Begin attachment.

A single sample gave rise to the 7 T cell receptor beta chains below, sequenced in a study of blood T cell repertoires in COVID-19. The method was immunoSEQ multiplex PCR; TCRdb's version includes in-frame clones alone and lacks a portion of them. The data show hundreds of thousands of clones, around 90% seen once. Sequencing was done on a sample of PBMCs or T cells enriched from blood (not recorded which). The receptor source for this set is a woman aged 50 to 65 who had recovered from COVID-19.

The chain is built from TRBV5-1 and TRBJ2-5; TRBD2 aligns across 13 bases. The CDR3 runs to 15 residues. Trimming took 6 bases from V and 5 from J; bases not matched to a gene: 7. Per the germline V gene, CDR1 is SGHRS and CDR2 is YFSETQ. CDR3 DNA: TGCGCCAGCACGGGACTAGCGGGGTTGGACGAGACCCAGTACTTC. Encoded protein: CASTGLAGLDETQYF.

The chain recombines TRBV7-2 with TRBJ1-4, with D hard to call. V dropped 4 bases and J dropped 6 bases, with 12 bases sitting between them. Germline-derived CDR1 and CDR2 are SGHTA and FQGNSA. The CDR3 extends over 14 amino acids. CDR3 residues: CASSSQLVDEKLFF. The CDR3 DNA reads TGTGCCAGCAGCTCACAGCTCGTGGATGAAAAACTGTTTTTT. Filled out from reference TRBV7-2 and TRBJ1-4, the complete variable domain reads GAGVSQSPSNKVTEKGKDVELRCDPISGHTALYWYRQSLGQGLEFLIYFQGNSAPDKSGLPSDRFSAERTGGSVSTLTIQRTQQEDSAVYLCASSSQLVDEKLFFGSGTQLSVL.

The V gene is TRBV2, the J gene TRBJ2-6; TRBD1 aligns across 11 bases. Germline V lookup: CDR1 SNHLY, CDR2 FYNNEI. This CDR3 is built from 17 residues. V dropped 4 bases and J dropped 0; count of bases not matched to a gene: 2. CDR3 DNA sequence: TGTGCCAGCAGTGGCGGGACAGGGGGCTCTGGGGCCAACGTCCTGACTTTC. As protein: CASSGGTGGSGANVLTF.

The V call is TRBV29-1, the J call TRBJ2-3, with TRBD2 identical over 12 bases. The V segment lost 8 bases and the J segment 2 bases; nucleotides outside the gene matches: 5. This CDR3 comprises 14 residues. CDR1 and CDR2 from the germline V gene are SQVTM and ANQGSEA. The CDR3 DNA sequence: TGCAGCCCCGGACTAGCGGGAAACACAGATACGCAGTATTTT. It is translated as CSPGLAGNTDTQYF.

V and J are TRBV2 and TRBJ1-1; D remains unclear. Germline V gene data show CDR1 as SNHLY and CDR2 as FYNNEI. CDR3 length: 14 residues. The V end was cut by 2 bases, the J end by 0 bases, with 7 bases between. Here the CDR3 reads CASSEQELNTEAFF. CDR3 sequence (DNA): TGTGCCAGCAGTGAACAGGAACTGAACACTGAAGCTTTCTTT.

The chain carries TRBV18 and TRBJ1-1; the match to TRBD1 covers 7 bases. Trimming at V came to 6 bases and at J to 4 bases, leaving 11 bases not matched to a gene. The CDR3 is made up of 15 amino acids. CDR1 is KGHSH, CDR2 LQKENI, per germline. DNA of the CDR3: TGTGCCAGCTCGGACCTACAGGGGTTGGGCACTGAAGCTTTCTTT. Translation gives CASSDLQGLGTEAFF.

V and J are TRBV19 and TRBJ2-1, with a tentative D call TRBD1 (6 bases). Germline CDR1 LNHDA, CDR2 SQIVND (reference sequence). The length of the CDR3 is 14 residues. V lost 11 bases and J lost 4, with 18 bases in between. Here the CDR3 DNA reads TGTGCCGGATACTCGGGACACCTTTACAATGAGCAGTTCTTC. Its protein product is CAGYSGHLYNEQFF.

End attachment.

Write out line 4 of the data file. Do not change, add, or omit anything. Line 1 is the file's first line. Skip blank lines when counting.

The V gene is TRBV2, the J gene TRBJ2-6; TRBD1 aligns across 11 bases. Germline V lookup: CDR1 SNHLY, CDR2 FYNNEI. This CDR3 is built from 17 residues. V dropped 4 bases and J dropped 0; count of bases not matched to a gene: 2. CDR3 DNA sequence: TGTGCCAGCAGTGGCGGGACAGGGGGCTCTGGGGCCAACGTCCTGACTTTC. As protein: CASSGGTGGSGANVLTF.